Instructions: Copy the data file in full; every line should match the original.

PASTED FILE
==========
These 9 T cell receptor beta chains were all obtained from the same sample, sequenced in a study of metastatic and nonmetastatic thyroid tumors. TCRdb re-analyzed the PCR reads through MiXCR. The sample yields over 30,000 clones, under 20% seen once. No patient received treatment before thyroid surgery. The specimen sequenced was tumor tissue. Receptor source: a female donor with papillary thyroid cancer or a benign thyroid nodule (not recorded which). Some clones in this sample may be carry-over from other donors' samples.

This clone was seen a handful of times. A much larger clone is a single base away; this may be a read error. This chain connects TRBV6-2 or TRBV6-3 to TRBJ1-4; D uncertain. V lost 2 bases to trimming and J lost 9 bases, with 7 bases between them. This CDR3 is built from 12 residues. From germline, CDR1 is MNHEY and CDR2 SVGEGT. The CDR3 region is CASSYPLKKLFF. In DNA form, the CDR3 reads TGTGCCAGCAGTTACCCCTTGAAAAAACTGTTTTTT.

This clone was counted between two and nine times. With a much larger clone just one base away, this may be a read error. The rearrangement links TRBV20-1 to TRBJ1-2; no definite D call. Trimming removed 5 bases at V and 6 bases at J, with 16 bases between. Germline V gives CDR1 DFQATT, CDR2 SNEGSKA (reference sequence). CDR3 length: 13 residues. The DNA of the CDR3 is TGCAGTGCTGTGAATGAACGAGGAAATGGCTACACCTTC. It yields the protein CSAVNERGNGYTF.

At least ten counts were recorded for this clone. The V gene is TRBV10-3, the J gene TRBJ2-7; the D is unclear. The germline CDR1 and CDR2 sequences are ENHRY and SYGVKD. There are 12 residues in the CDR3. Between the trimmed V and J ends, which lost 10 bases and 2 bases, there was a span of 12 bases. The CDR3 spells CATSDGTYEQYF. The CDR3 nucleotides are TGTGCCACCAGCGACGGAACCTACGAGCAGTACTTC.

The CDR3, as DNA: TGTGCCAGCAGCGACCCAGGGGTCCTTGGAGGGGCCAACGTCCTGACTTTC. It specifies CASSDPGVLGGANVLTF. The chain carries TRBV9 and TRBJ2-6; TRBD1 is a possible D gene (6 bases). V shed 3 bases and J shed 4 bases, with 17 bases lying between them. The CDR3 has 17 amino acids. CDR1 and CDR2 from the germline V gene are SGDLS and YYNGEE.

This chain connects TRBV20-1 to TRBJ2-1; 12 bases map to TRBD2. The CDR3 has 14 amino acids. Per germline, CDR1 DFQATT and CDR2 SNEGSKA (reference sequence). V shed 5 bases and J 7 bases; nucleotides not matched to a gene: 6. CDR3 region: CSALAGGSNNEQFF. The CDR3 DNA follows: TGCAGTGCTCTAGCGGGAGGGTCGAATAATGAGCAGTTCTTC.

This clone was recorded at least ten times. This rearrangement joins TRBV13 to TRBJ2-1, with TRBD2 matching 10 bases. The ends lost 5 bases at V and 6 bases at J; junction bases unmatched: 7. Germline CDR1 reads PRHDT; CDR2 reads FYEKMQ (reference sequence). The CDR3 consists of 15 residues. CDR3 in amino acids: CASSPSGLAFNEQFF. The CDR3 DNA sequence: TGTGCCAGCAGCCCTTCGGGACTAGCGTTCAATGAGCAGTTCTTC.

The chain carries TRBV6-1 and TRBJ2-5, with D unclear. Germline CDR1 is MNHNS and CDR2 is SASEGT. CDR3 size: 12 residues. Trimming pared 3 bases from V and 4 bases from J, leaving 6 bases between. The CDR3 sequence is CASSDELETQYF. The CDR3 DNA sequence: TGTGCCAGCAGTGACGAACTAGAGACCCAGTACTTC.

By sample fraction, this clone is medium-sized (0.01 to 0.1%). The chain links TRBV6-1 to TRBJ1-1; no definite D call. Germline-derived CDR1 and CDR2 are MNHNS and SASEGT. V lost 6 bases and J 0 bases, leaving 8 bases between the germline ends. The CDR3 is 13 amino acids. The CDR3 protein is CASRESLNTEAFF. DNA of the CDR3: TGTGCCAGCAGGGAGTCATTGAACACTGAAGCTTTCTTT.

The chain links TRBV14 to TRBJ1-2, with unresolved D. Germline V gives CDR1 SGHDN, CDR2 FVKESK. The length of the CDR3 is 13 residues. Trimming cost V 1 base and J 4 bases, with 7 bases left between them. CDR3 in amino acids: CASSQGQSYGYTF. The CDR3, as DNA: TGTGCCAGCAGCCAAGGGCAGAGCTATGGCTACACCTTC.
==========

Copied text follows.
These 9 T cell receptor beta chains were all obtained from the same sample, sequenced in a study of metastatic and nonmetastatic thyroid tumors. TCRdb re-analyzed the PCR reads through MiXCR. The sample yields over 30,000 clones, under 20% seen once. No patient received treatment before thyroid surgery. The specimen sequenced was tumor tissue. Receptor source: a female donor with papillary thyroid cancer or a benign thyroid nodule (not recorded which). Some clones in this sample may be carry-over from other donors' samples.

This clone was seen a handful of times. A much larger clone is a single base away; this may be a read error. This chain connects TRBV6-2 or TRBV6-3 to TRBJ1-4; D uncertain. V lost 2 bases to trimming and J lost 9 bases, with 7 bases between them. This CDR3 is built from 12 residues. From germline, CDR1 is MNHEY and CDR2 SVGEGT. The CDR3 region is CASSYPLKKLFF. In DNA form, the CDR3 reads TGTGCCAGCAGTTACCCCTTGAAAAAACTGTTTTTT.

This clone was counted between two and nine times. With a much larger clone just one base away, this may be a read error. The rearrangement links TRBV20-1 to TRBJ1-2; no definite D call. Trimming removed 5 bases at V and 6 bases at J, with 16 bases between. Germline V gives CDR1 DFQATT, CDR2 SNEGSKA (reference sequence). CDR3 length: 13 residues. The DNA of the CDR3 is TGCAGTGCTGTGAATGAACGAGGAAATGGCTACACCTTC. It yields the protein CSAVNERGNGYTF.

At least ten counts were recorded for this clone. The V gene is TRBV10-3, the J gene TRBJ2-7; the D is unclear. The germline CDR1 and CDR2 sequences are ENHRY and SYGVKD. There are 12 residues in the CDR3. Between the trimmed V and J ends, which lost 10 bases and 2 bases, there was a span of 12 bases. The CDR3 spells CATSDGTYEQYF. The CDR3 nucleotides are TGTGCCACCAGCGACGGAACCTACGAGCAGTACTTC.

The CDR3, as DNA: TGTGCCAGCAGCGACCCAGGGGTCCTTGGAGGGGCCAACGTCCTGACTTTC. It specifies CASSDPGVLGGANVLTF. The chain carries TRBV9 and TRBJ2-6; TRBD1 is a possible D gene (6 bases). V shed 3 bases and J shed 4 bases, with 17 bases lying between them. The CDR3 has 17 amino acids. CDR1 and CDR2 from the germline V gene are SGDLS and YYNGEE.

This chain connects TRBV20-1 to TRBJ2-1; 12 bases map to TRBD2. The CDR3 has 14 amino acids. Per germline, CDR1 DFQATT and CDR2 SNEGSKA (reference sequence). V shed 5 bases and J 7 bases; nucleotides not matched to a gene: 6. CDR3 region: CSALAGGSNNEQFF. The CDR3 DNA follows: TGCAGTGCTCTAGCGGGAGGGTCGAATAATGAGCAGTTCTTC.

This clone was recorded at least ten times. This rearrangement joins TRBV13 to TRBJ2-1, with TRBD2 matching 10 bases. The ends lost 5 bases at V and 6 bases at J; junction bases unmatched: 7. Germline CDR1 reads PRHDT; CDR2 reads FYEKMQ (reference sequence). The CDR3 consists of 15 residues. CDR3 in amino acids: CASSPSGLAFNEQFF. The CDR3 DNA sequence: TGTGCCAGCAGCCCTTCGGGACTAGCGTTCAATGAGCAGTTCTTC.

The chain carries TRBV6-1 and TRBJ2-5, with D unclear. Germline CDR1 is MNHNS and CDR2 is SASEGT. CDR3 size: 12 residues. Trimming pared 3 bases from V and 4 bases from J, leaving 6 bases between. The CDR3 sequence is CASSDELETQYF. The CDR3 DNA sequence: TGTGCCAGCAGTGACGAACTAGAGACCCAGTACTTC.

By sample fraction, this clone is medium-sized (0.01 to 0.1%). The chain links TRBV6-1 to TRBJ1-1; no definite D call. Germline-derived CDR1 and CDR2 are MNHNS and SASEGT. V lost 6 bases and J 0 bases, leaving 8 bases between the germline ends. The CDR3 is 13 amino acids. The CDR3 protein is CASRESLNTEAFF. DNA of the CDR3: TGTGCCAGCAGGGAGTCATTGAACACTGAAGCTTTCTTT.

The chain links TRBV14 to TRBJ1-2, with unresolved D. Germline V gives CDR1 SGHDN, CDR2 FVKESK. The length of the CDR3 is 13 residues. Trimming cost V 1 base and J 4 bases, with 7 bases left between them. CDR3 in amino acids: CASSQGQSYGYTF. The CDR3, as DNA: TGTGCCAGCAGCCAAGGGCAGAGCTATGGCTACACCTTC.